Todays plan was to first visit a spa, famous for their extraordinary mud baths, and then catch some highlights and views in general. We decided that it would be a good idea to get to know the city by using their local transport system. The first thing we learned was that the bus driver did not accept cash, one would use some pre-purchased ticket once the bus started moving. Well, we would pay next time.
Again we found our way to Lukacs a little too easy, luckily this was offset by the lack of any english instructions at all. After some german-spanish-english-body language we got one massage for 30 minutes (to get two was impossible) and two tickets to the baths. They claimed to have no mud baths. And we have to buy two very awesome swimming head wears.
They have a rather refined system for using lockers which goes something like this; You enter any of the two locker rooms (both with a mix of men/women) and change to your swimwear in a booth. You then wait for a guy to pick you up, show you an empty locker and gives you a small coin with a number on it. He writes this number inside the locker on a mini blackboard with a piece of chalk. The trick is now that the locker has another number than the one written on the inside, which you must memorize. When you get back the guy will then ask you to show him to your locker and if the number written inside doesn’t match the number on the coin you have, he quickly close the locker again assuming you tried to fool him. Not that obvious but I guess very few people manage to steal from others’ lockers with this system.
The thermal baths were nice and relaxing, the ones enriched with sulphur feels rather “heavy” and of course has the fragrance of an egg-fart lingering. After trying the outside pools I entered a sauna which was warm but not that warm. I there see a string with a handle in the sauna and think that pulling this perhaps cause some water to appear by black magic over the heater increasing temperature and moisture. This was not the case. Instead a loud ringing started, and of course seemingly couldn’t be turned off. All the swimmers outside looked at Mirsada though since she’s just outside. After a very long half-minute or so a guy came up and pressed a button next to Mirsada ceasing the alarm. We bumped into another guy working there in the place who explained that the mud baths were not open until august (or something), it only took about five people working here to get that information.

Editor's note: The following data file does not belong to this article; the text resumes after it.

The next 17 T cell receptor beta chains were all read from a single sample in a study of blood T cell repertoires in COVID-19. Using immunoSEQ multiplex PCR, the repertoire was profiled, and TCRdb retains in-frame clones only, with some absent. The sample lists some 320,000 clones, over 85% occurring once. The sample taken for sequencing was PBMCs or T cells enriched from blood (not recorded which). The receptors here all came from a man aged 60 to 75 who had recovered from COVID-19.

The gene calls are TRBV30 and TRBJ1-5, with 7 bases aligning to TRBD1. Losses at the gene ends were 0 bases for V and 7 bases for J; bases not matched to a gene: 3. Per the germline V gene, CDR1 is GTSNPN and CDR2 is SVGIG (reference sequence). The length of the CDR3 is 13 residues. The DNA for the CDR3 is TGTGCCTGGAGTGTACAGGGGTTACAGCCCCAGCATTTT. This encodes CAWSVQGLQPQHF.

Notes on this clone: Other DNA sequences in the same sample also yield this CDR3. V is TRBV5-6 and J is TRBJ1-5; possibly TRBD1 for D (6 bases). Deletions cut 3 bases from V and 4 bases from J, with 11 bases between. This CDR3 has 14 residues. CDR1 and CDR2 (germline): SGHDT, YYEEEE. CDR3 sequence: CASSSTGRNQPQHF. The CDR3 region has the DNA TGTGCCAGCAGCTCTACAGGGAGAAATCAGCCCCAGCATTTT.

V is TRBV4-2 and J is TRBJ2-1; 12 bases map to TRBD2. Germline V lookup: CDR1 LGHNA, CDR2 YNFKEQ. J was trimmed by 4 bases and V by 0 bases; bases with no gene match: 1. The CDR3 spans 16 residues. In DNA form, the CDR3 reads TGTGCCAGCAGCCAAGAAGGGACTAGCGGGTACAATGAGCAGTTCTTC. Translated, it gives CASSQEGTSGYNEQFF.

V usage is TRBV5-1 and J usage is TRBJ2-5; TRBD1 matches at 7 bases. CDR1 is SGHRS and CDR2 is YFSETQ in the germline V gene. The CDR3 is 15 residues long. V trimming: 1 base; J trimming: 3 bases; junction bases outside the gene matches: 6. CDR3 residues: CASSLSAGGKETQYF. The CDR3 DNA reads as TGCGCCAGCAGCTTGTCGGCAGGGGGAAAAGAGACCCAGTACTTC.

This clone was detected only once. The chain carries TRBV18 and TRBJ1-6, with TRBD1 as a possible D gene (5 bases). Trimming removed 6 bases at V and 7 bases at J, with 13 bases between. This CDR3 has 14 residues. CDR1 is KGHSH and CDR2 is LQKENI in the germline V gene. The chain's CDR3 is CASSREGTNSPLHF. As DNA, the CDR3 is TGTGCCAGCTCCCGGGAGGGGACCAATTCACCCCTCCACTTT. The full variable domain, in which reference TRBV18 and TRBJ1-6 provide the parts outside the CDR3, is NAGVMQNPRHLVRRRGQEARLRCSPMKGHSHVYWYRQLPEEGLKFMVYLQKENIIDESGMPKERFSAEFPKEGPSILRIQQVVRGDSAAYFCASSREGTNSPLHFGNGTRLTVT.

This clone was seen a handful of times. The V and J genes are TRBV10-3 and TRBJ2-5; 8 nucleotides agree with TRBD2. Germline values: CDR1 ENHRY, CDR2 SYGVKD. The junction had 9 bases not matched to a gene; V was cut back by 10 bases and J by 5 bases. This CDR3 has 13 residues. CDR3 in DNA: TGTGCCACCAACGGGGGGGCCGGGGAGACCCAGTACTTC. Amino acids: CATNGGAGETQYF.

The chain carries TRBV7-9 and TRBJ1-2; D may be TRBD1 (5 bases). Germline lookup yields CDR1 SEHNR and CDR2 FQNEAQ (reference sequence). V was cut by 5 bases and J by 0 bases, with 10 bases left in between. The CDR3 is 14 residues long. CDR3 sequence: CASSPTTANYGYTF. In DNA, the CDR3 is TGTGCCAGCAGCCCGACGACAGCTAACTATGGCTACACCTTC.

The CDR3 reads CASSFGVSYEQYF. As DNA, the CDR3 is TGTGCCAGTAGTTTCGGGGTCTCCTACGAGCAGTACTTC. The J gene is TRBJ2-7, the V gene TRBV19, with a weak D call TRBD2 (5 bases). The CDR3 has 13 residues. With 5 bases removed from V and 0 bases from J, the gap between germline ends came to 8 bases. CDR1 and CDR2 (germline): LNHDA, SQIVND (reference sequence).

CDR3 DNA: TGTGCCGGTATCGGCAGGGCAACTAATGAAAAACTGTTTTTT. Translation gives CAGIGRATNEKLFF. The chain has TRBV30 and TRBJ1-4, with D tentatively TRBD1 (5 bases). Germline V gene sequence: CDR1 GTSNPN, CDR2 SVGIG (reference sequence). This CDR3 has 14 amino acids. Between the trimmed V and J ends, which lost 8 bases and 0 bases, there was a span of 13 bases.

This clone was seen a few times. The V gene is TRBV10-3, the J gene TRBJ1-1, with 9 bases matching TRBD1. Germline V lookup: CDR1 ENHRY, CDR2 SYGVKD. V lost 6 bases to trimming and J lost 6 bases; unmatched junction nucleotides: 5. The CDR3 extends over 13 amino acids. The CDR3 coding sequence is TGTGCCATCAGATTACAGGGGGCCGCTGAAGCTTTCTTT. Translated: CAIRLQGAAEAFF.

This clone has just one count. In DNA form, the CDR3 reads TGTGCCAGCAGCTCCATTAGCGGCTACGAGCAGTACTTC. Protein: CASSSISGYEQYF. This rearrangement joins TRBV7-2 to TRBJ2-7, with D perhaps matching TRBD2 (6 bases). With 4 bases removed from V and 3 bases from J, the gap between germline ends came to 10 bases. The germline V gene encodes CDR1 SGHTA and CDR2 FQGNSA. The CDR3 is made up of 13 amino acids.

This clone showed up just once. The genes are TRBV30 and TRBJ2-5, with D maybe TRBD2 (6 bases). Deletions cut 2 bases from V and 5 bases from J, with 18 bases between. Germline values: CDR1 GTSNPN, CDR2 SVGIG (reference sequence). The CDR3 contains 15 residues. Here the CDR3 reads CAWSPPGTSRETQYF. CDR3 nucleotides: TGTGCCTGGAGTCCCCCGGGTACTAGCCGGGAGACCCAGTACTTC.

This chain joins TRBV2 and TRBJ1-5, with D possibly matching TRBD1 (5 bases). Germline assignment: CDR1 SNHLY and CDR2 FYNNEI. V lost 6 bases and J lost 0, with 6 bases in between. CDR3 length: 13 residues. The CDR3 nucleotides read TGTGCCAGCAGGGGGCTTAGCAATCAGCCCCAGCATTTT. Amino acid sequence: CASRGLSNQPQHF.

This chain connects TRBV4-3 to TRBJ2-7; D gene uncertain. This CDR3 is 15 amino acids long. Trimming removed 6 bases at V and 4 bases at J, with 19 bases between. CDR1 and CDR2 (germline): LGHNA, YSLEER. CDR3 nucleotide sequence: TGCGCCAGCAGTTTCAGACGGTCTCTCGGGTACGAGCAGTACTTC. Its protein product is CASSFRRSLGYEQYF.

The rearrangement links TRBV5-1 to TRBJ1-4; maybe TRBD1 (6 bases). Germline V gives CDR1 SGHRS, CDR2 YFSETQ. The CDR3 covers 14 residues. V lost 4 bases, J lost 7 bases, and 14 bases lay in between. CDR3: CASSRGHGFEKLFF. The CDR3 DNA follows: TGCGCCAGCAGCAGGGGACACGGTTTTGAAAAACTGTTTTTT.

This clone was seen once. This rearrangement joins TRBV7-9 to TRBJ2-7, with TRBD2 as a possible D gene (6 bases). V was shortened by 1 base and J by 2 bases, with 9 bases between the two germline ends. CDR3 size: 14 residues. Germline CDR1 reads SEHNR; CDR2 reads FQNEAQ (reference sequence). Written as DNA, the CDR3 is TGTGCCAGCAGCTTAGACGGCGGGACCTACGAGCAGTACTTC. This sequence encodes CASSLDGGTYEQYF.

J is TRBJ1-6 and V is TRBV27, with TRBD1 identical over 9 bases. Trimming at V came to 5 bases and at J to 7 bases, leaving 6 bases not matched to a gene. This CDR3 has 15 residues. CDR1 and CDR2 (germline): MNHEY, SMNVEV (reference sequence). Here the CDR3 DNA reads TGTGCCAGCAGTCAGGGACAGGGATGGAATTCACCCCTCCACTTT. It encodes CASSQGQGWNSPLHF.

After some hassle with the massage (they were a bit reluctant to let us split the time since 30 minutes was cheaper than 2 * 15 but gave up when their english failed them) we hear the sounds of crackling thunder and it started raining cats and dogs. We decided to cut the castle hill for today and instead aim for some food and an exhibition called Bodies which we both had read about earlier and were happy to see was present in Budapest.
We got some pizzas (quattro carni for me, thank you) and manage to get a nice view of their parliament between the showers and then try out the Metro in order to get to the exhibition. The metro was rather self-explanatory and after we got our tickets we managed to find our way to the exhibition rather easy.Bodies was one of the coolest exhibitions I’ve seen, I recommend you to pay it a visit if you have the chance – it tours the world so chances aren’t that bad. Basically it’s like a long biology class with sculptures with muscles, tendons, spleens, kidneys and all organs visible and a few skeletons.
The catch is that this isn’t sculptures. This is real cadavers, allegedly unclaimed recently deceased chinese given by the chinese police to chinese universities for studies. A company then employed some experts ensuring that these guys died a natural death and then preserved them or pieces of them to display in this exhibition. By rather advanced methods different plastics have been used to replace e.g. blood veins down to a cellular level. The effect is a blend of awesome realism and beauty.
After that nice combination of art and science we try some hungarian specialties at a nearby restaurant. Apparently hungarian home-made noodles look like macaroni and paprika looks like carrots, either that or we both got someone else’s order.
A quick walk home in the now again pouring rain and our second day has come to an end.